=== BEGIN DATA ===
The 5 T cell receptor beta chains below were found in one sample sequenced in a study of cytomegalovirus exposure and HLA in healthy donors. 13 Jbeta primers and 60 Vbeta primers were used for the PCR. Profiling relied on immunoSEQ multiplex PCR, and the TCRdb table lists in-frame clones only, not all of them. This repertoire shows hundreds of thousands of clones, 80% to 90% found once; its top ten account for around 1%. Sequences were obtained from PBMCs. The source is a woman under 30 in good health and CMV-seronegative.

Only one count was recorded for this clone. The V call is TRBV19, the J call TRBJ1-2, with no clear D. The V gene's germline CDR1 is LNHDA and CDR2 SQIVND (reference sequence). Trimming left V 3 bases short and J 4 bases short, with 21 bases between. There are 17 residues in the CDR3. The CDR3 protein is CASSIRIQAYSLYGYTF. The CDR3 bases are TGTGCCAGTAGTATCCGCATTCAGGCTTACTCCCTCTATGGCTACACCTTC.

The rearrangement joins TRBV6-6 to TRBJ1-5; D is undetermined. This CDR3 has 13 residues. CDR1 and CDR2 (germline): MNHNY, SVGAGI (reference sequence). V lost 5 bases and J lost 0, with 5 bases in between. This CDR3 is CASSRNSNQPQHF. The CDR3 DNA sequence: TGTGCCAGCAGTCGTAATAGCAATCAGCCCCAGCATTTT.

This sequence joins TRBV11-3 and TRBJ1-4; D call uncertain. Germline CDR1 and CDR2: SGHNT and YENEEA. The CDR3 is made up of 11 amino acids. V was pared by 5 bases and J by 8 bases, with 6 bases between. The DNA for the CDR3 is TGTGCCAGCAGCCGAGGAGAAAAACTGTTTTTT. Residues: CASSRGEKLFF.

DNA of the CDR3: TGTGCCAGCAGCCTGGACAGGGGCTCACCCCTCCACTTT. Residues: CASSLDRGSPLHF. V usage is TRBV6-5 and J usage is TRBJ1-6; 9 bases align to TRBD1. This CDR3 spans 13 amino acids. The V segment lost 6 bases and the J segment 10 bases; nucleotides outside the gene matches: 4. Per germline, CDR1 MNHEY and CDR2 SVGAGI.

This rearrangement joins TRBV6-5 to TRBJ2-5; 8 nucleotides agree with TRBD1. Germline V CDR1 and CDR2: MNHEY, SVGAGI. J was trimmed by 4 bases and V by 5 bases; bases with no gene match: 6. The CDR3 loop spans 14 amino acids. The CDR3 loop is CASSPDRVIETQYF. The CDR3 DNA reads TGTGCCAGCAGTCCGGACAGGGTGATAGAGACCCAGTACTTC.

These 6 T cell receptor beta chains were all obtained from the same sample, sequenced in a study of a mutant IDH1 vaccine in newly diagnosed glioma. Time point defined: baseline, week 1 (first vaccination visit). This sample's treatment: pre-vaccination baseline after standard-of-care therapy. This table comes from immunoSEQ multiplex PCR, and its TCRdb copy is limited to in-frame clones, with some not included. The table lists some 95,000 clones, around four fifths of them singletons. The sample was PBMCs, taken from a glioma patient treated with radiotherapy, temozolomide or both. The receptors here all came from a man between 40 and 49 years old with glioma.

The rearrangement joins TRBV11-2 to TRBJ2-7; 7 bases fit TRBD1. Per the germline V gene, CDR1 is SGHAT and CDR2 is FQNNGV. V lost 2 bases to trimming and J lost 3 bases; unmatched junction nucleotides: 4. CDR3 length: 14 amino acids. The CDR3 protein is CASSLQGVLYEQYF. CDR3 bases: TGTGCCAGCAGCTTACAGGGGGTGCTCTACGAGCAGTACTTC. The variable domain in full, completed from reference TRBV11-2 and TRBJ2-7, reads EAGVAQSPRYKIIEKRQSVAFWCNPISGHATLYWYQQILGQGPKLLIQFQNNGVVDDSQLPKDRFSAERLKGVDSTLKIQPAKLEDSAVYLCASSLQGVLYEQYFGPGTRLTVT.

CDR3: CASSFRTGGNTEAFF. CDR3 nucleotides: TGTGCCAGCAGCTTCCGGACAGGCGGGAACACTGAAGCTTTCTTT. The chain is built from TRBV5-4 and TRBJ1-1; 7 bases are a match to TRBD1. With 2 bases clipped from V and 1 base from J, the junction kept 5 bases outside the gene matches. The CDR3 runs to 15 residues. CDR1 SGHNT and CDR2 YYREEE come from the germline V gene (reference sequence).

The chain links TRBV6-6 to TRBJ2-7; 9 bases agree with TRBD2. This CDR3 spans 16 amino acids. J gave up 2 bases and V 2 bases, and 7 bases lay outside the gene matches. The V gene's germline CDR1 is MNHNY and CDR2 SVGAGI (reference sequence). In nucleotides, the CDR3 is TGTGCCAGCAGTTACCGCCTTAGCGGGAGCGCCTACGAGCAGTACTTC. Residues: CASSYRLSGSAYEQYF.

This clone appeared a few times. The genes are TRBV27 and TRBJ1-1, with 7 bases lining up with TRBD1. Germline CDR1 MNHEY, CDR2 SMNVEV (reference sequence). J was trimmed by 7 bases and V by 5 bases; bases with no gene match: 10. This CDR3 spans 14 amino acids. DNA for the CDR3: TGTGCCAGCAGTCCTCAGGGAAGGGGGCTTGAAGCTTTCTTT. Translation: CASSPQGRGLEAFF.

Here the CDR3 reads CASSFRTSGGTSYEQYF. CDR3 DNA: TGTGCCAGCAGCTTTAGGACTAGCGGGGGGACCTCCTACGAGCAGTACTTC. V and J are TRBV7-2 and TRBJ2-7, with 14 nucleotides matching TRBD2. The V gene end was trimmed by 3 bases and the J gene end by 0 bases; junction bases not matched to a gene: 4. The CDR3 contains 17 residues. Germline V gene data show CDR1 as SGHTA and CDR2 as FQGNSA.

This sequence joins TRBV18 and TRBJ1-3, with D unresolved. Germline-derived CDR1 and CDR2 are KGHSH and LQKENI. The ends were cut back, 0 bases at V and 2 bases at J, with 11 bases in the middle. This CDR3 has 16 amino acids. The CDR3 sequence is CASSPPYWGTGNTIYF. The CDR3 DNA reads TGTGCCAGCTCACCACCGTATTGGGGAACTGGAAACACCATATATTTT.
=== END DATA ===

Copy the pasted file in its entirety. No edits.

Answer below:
The 5 T cell receptor beta chains below were found in one sample sequenced in a study of cytomegalovirus exposure and HLA in healthy donors. 13 Jbeta primers and 60 Vbeta primers were used for the PCR. Profiling relied on immunoSEQ multiplex PCR, and the TCRdb table lists in-frame clones only, not all of them. This repertoire shows hundreds of thousands of clones, 80% to 90% found once; its top ten account for around 1%. Sequences were obtained from PBMCs. The source is a woman under 30 in good health and CMV-seronegative.

Only one count was recorded for this clone. The V call is TRBV19, the J call TRBJ1-2, with no clear D. The V gene's germline CDR1 is LNHDA and CDR2 SQIVND (reference sequence). Trimming left V 3 bases short and J 4 bases short, with 21 bases between. There are 17 residues in the CDR3. The CDR3 protein is CASSIRIQAYSLYGYTF. The CDR3 bases are TGTGCCAGTAGTATCCGCATTCAGGCTTACTCCCTCTATGGCTACACCTTC.

The rearrangement joins TRBV6-6 to TRBJ1-5; D is undetermined. This CDR3 has 13 residues. CDR1 and CDR2 (germline): MNHNY, SVGAGI (reference sequence). V lost 5 bases and J lost 0, with 5 bases in between. This CDR3 is CASSRNSNQPQHF. The CDR3 DNA sequence: TGTGCCAGCAGTCGTAATAGCAATCAGCCCCAGCATTTT.

This sequence joins TRBV11-3 and TRBJ1-4; D call uncertain. Germline CDR1 and CDR2: SGHNT and YENEEA. The CDR3 is made up of 11 amino acids. V was pared by 5 bases and J by 8 bases, with 6 bases between. The DNA for the CDR3 is TGTGCCAGCAGCCGAGGAGAAAAACTGTTTTTT. Residues: CASSRGEKLFF.

DNA of the CDR3: TGTGCCAGCAGCCTGGACAGGGGCTCACCCCTCCACTTT. Residues: CASSLDRGSPLHF. V usage is TRBV6-5 and J usage is TRBJ1-6; 9 bases align to TRBD1. This CDR3 spans 13 amino acids. The V segment lost 6 bases and the J segment 10 bases; nucleotides outside the gene matches: 4. Per germline, CDR1 MNHEY and CDR2 SVGAGI.

This rearrangement joins TRBV6-5 to TRBJ2-5; 8 nucleotides agree with TRBD1. Germline V CDR1 and CDR2: MNHEY, SVGAGI. J was trimmed by 4 bases and V by 5 bases; bases with no gene match: 6. The CDR3 loop spans 14 amino acids. The CDR3 loop is CASSPDRVIETQYF. The CDR3 DNA reads TGTGCCAGCAGTCCGGACAGGGTGATAGAGACCCAGTACTTC.

These 6 T cell receptor beta chains were all obtained from the same sample, sequenced in a study of a mutant IDH1 vaccine in newly diagnosed glioma. Time point defined: baseline, week 1 (first vaccination visit). This sample's treatment: pre-vaccination baseline after standard-of-care therapy. This table comes from immunoSEQ multiplex PCR, and its TCRdb copy is limited to in-frame clones, with some not included. The table lists some 95,000 clones, around four fifths of them singletons. The sample was PBMCs, taken from a glioma patient treated with radiotherapy, temozolomide or both. The receptors here all came from a man between 40 and 49 years old with glioma.

The rearrangement joins TRBV11-2 to TRBJ2-7; 7 bases fit TRBD1. Per the germline V gene, CDR1 is SGHAT and CDR2 is FQNNGV. V lost 2 bases to trimming and J lost 3 bases; unmatched junction nucleotides: 4. CDR3 length: 14 amino acids. The CDR3 protein is CASSLQGVLYEQYF. CDR3 bases: TGTGCCAGCAGCTTACAGGGGGTGCTCTACGAGCAGTACTTC. The variable domain in full, completed from reference TRBV11-2 and TRBJ2-7, reads EAGVAQSPRYKIIEKRQSVAFWCNPISGHATLYWYQQILGQGPKLLIQFQNNGVVDDSQLPKDRFSAERLKGVDSTLKIQPAKLEDSAVYLCASSLQGVLYEQYFGPGTRLTVT.

CDR3: CASSFRTGGNTEAFF. CDR3 nucleotides: TGTGCCAGCAGCTTCCGGACAGGCGGGAACACTGAAGCTTTCTTT. The chain is built from TRBV5-4 and TRBJ1-1; 7 bases are a match to TRBD1. With 2 bases clipped from V and 1 base from J, the junction kept 5 bases outside the gene matches. The CDR3 runs to 15 residues. CDR1 SGHNT and CDR2 YYREEE come from the germline V gene (reference sequence).

The chain links TRBV6-6 to TRBJ2-7; 9 bases agree with TRBD2. This CDR3 spans 16 amino acids. J gave up 2 bases and V 2 bases, and 7 bases lay outside the gene matches. The V gene's germline CDR1 is MNHNY and CDR2 SVGAGI (reference sequence). In nucleotides, the CDR3 is TGTGCCAGCAGTTACCGCCTTAGCGGGAGCGCCTACGAGCAGTACTTC. Residues: CASSYRLSGSAYEQYF.

This clone appeared a few times. The genes are TRBV27 and TRBJ1-1, with 7 bases lining up with TRBD1. Germline CDR1 MNHEY, CDR2 SMNVEV (reference sequence). J was trimmed by 7 bases and V by 5 bases; bases with no gene match: 10. This CDR3 spans 14 amino acids. DNA for the CDR3: TGTGCCAGCAGTCCTCAGGGAAGGGGGCTTGAAGCTTTCTTT. Translation: CASSPQGRGLEAFF.

Here the CDR3 reads CASSFRTSGGTSYEQYF. CDR3 DNA: TGTGCCAGCAGCTTTAGGACTAGCGGGGGGACCTCCTACGAGCAGTACTTC. V and J are TRBV7-2 and TRBJ2-7, with 14 nucleotides matching TRBD2. The V gene end was trimmed by 3 bases and the J gene end by 0 bases; junction bases not matched to a gene: 4. The CDR3 contains 17 residues. Germline V gene data show CDR1 as SGHTA and CDR2 as FQGNSA.

This sequence joins TRBV18 and TRBJ1-3, with D unresolved. Germline-derived CDR1 and CDR2 are KGHSH and LQKENI. The ends were cut back, 0 bases at V and 2 bases at J, with 11 bases in the middle. This CDR3 has 16 amino acids. The CDR3 sequence is CASSPPYWGTGNTIYF. The CDR3 DNA reads TGTGCCAGCTCACCACCGTATTGGGGAACTGGAAACACCATATATTTT.